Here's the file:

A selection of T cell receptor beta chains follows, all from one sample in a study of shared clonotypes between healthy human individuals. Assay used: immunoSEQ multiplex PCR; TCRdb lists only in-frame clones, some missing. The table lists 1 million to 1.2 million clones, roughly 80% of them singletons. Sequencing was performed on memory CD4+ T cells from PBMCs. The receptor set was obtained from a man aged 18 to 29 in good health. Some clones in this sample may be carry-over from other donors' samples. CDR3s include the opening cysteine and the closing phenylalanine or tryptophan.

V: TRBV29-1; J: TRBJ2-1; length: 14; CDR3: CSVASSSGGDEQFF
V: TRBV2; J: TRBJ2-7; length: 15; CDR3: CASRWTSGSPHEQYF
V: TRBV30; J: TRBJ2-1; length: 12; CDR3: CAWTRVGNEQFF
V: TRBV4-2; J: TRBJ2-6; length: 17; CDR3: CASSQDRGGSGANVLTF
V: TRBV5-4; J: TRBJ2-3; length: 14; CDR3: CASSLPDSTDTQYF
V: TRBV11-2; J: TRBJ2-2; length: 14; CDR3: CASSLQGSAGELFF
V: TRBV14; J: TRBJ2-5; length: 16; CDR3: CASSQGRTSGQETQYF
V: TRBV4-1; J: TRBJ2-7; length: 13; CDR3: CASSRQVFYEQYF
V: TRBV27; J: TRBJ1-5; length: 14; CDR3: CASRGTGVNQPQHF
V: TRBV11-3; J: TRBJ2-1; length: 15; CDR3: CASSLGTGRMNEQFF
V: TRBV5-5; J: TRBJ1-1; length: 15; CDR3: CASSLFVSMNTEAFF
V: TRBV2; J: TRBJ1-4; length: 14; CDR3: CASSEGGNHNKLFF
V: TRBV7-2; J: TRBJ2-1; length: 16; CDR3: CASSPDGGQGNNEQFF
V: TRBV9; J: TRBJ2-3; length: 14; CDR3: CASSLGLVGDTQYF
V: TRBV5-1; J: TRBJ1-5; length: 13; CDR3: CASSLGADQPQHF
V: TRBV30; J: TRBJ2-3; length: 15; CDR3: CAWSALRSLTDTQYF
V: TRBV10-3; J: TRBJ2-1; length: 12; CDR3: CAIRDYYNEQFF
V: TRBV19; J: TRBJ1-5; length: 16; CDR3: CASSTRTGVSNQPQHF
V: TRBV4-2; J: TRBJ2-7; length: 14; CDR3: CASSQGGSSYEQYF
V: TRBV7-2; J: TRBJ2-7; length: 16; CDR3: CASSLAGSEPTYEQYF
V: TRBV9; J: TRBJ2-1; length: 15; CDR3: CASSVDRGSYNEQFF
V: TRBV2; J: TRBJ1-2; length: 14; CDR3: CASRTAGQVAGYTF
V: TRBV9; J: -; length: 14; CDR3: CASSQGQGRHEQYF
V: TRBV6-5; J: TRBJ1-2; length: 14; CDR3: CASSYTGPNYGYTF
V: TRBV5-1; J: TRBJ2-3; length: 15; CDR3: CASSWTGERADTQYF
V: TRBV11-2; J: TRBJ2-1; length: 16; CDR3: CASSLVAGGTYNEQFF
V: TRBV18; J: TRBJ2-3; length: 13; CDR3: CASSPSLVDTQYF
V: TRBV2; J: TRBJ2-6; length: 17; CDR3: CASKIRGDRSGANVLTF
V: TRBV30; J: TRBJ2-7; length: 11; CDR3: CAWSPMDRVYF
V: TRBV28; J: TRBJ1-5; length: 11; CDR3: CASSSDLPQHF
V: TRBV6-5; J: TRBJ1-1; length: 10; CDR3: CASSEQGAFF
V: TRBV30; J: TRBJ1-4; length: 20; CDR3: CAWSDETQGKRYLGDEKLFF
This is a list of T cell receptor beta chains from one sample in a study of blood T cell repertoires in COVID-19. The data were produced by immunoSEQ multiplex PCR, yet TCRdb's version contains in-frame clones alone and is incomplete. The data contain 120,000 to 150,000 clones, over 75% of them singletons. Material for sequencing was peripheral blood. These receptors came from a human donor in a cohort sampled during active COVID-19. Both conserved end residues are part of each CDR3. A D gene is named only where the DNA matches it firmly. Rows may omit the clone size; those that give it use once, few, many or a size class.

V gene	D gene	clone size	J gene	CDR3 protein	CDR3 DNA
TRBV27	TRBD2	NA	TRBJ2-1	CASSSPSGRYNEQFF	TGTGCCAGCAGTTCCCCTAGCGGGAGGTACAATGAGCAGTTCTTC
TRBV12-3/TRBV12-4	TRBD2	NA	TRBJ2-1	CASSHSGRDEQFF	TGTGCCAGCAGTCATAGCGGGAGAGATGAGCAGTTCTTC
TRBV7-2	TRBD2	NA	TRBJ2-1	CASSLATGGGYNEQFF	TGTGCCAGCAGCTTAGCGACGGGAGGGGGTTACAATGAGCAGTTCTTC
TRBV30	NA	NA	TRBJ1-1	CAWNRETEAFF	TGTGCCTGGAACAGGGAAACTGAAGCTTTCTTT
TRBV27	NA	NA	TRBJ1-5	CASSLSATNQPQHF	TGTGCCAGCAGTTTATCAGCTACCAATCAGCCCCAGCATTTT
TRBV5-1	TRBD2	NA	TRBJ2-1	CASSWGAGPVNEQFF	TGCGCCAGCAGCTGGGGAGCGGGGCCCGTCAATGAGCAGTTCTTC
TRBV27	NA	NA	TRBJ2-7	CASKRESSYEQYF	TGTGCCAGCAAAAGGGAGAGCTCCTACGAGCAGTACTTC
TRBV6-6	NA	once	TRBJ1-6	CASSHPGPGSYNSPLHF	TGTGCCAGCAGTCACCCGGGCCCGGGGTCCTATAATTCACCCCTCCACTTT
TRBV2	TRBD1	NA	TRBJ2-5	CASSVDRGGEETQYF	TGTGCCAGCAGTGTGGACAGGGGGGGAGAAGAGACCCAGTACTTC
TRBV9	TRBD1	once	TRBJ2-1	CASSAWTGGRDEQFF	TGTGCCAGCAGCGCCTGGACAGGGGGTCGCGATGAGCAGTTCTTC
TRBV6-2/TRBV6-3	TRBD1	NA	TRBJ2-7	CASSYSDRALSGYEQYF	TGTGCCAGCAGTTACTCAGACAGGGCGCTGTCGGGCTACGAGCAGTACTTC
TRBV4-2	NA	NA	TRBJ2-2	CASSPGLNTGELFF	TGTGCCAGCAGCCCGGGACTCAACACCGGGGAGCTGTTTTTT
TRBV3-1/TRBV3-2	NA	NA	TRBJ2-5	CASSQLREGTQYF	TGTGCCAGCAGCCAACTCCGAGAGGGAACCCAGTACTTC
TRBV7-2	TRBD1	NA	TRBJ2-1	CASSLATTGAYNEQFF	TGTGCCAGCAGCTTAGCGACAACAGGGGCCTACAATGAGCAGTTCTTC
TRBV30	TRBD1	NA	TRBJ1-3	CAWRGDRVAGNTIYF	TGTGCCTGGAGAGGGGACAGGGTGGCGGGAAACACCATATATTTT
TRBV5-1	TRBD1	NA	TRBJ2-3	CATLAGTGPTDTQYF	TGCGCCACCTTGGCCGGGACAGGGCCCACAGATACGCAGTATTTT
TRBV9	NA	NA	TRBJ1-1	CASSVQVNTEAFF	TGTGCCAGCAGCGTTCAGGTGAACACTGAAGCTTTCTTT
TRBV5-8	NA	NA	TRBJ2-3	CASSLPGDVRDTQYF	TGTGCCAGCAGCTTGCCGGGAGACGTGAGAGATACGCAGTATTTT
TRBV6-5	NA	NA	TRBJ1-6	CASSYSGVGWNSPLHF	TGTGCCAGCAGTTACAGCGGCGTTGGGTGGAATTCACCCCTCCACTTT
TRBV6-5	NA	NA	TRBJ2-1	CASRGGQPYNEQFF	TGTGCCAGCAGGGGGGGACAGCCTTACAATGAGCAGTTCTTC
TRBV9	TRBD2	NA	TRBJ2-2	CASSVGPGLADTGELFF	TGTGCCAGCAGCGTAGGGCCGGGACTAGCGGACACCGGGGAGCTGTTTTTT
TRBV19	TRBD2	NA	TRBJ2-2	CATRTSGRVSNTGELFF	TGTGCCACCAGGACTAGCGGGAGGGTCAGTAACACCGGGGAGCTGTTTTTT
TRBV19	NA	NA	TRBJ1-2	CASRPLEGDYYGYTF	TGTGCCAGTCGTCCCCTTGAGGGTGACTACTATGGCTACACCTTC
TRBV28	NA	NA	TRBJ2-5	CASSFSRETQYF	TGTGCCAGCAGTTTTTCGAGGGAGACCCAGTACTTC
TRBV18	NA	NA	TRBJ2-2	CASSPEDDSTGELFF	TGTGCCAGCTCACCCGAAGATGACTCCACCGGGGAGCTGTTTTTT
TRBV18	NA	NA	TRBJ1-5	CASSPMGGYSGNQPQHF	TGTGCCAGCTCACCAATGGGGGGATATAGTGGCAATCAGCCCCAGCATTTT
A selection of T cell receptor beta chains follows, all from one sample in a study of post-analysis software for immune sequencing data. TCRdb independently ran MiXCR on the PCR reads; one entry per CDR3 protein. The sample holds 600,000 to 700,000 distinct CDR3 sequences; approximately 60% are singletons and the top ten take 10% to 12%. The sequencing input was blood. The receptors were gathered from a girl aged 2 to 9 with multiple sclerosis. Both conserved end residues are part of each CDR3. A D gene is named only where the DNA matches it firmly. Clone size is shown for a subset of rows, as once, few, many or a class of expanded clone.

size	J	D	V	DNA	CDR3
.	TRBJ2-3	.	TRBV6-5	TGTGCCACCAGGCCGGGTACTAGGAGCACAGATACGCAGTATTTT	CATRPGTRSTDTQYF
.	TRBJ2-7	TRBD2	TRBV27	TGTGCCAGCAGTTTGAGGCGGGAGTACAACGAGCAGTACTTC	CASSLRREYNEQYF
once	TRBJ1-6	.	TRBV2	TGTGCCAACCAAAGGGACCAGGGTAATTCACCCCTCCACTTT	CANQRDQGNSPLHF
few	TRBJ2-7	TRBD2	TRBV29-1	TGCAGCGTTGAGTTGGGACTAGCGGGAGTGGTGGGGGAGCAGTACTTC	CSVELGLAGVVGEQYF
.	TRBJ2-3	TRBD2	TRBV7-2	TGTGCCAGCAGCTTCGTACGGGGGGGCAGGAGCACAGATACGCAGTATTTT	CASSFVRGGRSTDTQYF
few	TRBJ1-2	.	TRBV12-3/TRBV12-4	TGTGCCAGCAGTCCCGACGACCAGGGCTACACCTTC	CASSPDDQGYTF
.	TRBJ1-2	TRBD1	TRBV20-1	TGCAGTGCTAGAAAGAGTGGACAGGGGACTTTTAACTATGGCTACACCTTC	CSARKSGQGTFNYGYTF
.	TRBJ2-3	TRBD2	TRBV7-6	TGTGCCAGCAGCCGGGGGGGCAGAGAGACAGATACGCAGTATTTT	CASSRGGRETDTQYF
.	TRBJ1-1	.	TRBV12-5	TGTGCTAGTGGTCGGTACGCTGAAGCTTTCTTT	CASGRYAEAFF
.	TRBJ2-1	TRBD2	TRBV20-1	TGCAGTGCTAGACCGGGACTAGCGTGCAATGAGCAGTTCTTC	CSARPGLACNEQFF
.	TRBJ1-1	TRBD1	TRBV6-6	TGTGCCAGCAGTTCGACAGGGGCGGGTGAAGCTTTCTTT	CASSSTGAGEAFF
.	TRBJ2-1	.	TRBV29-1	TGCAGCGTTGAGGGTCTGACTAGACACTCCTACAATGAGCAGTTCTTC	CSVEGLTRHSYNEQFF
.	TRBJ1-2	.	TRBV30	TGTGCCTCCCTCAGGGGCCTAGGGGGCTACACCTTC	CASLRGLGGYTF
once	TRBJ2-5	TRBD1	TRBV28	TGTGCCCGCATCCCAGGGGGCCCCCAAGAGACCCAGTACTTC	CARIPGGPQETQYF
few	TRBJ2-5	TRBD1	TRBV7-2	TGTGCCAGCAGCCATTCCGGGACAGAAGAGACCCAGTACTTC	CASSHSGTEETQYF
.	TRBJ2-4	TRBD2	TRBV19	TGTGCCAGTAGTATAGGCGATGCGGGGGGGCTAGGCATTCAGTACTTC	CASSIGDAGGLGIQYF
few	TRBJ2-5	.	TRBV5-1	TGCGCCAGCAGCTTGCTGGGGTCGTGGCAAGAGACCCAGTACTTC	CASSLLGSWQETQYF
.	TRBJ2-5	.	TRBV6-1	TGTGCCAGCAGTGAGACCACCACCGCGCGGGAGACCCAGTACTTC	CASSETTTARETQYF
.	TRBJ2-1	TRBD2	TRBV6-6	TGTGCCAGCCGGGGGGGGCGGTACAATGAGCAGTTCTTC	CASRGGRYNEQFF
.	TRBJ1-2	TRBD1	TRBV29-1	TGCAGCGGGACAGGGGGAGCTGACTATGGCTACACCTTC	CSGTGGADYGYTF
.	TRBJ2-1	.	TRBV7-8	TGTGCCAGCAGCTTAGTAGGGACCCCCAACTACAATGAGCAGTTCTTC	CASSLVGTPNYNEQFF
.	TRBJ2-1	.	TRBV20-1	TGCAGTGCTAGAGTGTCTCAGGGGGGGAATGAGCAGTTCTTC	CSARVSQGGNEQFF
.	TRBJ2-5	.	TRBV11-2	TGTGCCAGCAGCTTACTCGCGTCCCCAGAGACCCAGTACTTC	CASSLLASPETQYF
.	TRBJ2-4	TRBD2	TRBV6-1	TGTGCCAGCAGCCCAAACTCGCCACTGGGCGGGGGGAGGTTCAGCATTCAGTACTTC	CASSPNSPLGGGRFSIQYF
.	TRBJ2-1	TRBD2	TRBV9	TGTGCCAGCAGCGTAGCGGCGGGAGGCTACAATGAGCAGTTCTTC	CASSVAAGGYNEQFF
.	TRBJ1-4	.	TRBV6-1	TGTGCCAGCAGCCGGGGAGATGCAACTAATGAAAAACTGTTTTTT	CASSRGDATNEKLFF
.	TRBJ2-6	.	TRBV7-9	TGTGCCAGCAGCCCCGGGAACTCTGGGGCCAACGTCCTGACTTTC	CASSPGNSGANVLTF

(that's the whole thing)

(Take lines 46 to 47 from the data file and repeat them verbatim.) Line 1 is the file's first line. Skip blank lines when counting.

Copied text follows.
TRBV6-2/TRBV6-3	TRBD1	NA	TRBJ2-7	CASSYSDRALSGYEQYF	TGTGCCAGCAGTTACTCAGACAGGGCGCTGTCGGGCTACGAGCAGTACTTC
TRBV4-2	NA	NA	TRBJ2-2	CASSPGLNTGELFF	TGTGCCAGCAGCCCGGGACTCAACACCGGGGAGCTGTTTTTT